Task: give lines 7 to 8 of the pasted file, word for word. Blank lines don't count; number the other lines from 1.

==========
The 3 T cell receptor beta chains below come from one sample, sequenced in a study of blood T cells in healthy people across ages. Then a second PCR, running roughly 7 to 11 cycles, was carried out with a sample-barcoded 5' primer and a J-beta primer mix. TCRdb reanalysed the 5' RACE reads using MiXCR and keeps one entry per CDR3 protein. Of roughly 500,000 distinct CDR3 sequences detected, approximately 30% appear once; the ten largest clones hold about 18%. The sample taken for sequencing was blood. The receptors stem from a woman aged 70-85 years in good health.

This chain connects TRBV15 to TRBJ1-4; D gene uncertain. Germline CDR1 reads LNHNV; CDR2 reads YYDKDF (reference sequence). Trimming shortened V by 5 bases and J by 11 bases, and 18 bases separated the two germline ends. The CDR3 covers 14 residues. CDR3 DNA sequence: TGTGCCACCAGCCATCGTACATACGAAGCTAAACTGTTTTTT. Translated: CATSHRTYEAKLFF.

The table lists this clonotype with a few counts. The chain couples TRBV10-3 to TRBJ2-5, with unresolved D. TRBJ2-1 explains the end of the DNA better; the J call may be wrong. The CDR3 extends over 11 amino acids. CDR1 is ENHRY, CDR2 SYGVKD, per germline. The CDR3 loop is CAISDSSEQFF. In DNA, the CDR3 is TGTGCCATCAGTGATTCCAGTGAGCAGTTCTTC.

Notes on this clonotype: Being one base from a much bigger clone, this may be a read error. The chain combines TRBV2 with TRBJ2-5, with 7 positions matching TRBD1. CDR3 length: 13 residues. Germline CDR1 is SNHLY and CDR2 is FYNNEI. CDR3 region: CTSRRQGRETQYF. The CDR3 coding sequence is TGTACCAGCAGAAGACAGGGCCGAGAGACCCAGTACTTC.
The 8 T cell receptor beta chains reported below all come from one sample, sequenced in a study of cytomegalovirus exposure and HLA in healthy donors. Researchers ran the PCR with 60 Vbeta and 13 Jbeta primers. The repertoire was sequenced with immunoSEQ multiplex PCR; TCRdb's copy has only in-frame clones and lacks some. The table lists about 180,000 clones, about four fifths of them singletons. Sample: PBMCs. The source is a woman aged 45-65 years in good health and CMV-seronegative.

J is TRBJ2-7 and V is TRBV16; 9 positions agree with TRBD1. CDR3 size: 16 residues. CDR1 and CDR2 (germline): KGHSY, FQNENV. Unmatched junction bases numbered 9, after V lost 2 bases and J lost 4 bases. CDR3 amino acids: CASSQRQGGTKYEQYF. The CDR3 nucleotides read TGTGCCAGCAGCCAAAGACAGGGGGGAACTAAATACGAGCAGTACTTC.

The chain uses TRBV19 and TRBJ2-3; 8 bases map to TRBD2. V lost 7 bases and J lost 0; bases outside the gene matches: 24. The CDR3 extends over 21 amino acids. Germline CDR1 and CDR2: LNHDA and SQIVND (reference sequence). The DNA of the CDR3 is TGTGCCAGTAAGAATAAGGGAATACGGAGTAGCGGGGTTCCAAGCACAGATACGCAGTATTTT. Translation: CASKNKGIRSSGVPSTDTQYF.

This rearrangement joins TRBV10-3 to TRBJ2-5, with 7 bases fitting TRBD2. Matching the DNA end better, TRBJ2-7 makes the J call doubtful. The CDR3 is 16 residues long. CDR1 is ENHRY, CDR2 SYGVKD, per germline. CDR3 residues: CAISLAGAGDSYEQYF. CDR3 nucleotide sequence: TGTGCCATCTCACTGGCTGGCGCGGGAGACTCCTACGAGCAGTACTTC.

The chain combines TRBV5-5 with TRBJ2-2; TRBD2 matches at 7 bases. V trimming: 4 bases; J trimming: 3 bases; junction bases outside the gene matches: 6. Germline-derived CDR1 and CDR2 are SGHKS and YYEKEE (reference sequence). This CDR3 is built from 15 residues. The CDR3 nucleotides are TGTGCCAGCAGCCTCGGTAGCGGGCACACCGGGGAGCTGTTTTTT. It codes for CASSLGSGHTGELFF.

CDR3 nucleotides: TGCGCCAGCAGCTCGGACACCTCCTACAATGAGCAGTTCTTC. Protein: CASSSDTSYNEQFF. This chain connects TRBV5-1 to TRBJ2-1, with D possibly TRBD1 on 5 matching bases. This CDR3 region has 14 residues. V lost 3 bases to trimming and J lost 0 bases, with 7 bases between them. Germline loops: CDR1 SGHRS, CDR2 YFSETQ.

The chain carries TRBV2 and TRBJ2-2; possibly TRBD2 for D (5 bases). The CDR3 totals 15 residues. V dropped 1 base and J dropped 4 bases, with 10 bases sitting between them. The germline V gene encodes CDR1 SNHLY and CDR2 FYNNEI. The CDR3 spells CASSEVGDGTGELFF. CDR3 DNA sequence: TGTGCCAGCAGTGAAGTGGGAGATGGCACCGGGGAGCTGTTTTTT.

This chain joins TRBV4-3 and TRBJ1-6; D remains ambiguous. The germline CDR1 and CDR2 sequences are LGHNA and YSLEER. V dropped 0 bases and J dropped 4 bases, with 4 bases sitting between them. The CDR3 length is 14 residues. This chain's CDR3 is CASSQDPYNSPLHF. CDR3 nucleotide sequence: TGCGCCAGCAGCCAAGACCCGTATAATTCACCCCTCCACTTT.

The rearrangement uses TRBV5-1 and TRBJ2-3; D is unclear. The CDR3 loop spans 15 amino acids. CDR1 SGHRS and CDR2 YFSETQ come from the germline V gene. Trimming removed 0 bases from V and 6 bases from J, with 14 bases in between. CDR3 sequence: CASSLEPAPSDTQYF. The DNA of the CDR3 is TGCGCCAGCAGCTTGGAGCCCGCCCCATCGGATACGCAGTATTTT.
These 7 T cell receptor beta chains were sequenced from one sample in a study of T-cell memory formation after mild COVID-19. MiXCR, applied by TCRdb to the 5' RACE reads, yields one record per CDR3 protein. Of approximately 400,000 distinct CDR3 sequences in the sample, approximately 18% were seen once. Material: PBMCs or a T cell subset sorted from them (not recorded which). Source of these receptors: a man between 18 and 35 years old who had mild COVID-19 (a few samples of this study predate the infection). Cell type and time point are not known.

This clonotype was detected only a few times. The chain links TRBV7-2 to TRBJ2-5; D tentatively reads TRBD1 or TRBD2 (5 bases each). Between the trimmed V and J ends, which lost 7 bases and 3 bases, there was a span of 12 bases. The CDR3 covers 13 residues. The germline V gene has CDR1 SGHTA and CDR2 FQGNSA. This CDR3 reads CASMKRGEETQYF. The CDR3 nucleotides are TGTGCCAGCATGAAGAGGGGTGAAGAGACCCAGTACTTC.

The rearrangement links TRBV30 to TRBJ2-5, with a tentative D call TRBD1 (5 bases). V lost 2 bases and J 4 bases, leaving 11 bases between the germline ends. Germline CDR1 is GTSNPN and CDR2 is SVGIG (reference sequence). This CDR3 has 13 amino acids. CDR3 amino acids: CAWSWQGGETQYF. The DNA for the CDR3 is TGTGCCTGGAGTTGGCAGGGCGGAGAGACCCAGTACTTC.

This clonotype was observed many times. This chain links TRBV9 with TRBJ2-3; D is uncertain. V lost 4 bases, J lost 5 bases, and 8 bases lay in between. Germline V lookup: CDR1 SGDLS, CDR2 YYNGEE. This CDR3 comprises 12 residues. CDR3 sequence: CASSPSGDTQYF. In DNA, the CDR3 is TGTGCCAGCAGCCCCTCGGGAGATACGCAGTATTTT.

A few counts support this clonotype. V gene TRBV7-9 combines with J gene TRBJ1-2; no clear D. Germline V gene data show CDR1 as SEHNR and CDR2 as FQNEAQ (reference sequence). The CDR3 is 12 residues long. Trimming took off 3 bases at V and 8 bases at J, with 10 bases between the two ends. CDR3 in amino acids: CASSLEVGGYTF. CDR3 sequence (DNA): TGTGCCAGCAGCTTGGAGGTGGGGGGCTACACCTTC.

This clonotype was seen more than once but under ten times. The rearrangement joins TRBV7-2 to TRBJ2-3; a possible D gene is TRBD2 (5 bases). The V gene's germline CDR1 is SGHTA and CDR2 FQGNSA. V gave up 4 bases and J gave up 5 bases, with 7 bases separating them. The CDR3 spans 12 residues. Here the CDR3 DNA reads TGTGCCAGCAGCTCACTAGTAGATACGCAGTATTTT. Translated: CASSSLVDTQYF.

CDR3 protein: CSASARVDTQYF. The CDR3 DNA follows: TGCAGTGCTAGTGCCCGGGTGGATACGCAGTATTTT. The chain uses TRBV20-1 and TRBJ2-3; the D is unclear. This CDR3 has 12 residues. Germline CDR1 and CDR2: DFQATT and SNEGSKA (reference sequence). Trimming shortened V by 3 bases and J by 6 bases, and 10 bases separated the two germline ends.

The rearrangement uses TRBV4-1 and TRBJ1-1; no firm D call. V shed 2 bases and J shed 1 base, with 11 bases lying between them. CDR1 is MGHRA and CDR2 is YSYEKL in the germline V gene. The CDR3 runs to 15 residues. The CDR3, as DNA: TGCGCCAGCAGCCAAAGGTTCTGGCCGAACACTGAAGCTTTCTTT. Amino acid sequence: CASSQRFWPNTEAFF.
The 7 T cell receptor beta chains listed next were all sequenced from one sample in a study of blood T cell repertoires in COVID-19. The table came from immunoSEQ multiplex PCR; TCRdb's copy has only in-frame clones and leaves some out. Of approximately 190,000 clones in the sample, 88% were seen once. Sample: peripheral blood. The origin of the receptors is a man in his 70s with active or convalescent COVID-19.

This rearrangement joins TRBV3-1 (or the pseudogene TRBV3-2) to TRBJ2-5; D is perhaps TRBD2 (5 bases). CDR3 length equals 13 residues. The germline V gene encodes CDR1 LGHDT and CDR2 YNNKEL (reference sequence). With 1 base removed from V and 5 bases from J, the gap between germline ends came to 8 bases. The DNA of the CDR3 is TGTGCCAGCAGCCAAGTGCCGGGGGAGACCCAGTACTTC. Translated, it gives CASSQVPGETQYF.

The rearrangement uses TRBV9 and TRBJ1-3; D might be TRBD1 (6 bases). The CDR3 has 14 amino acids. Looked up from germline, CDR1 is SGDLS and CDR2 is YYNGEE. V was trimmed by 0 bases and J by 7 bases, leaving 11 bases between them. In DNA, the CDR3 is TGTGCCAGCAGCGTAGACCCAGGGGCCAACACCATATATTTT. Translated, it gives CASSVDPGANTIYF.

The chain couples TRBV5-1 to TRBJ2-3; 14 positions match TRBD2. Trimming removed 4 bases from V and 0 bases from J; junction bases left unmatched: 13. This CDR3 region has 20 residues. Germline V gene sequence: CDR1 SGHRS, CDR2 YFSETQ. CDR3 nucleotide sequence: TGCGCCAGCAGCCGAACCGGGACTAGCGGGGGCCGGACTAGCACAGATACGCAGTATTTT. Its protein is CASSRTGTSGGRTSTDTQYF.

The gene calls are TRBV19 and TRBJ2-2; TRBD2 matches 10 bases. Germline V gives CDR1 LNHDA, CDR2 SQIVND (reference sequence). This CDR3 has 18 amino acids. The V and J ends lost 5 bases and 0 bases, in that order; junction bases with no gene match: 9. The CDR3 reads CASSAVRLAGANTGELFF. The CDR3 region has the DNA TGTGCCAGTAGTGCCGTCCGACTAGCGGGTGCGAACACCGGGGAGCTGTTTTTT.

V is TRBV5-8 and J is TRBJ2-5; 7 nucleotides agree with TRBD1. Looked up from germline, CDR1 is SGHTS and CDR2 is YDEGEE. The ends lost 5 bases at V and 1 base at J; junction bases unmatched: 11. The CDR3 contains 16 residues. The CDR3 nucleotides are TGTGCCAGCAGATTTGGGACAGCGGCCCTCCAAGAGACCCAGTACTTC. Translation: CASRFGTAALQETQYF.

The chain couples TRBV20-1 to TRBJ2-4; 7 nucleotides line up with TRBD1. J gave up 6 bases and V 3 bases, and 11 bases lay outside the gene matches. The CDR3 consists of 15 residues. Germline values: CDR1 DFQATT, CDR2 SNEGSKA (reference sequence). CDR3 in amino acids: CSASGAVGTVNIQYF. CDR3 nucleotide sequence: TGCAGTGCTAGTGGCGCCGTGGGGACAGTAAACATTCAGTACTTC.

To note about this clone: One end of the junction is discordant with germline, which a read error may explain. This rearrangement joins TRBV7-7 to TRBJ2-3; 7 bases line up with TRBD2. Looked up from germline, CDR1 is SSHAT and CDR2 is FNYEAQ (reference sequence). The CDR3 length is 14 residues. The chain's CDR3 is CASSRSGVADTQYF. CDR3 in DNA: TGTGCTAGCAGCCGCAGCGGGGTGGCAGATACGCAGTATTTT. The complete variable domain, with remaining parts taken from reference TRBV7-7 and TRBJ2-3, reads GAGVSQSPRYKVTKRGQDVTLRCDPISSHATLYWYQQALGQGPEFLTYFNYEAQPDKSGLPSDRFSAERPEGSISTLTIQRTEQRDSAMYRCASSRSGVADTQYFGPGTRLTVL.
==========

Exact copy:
The chain uses TRBV19 and TRBJ2-3; 8 bases map to TRBD2. V lost 7 bases and J lost 0; bases outside the gene matches: 24. The CDR3 extends over 21 amino acids. Germline CDR1 and CDR2: LNHDA and SQIVND (reference sequence). The DNA of the CDR3 is TGTGCCAGTAAGAATAAGGGAATACGGAGTAGCGGGGTTCCAAGCACAGATACGCAGTATTTT. Translation: CASKNKGIRSSGVPSTDTQYF.

This rearrangement joins TRBV10-3 to TRBJ2-5, with 7 bases fitting TRBD2. Matching the DNA end better, TRBJ2-7 makes the J call doubtful. The CDR3 is 16 residues long. CDR1 is ENHRY, CDR2 SYGVKD, per germline. CDR3 residues: CAISLAGAGDSYEQYF. CDR3 nucleotide sequence: TGTGCCATCTCACTGGCTGGCGCGGGAGACTCCTACGAGCAGTACTTC.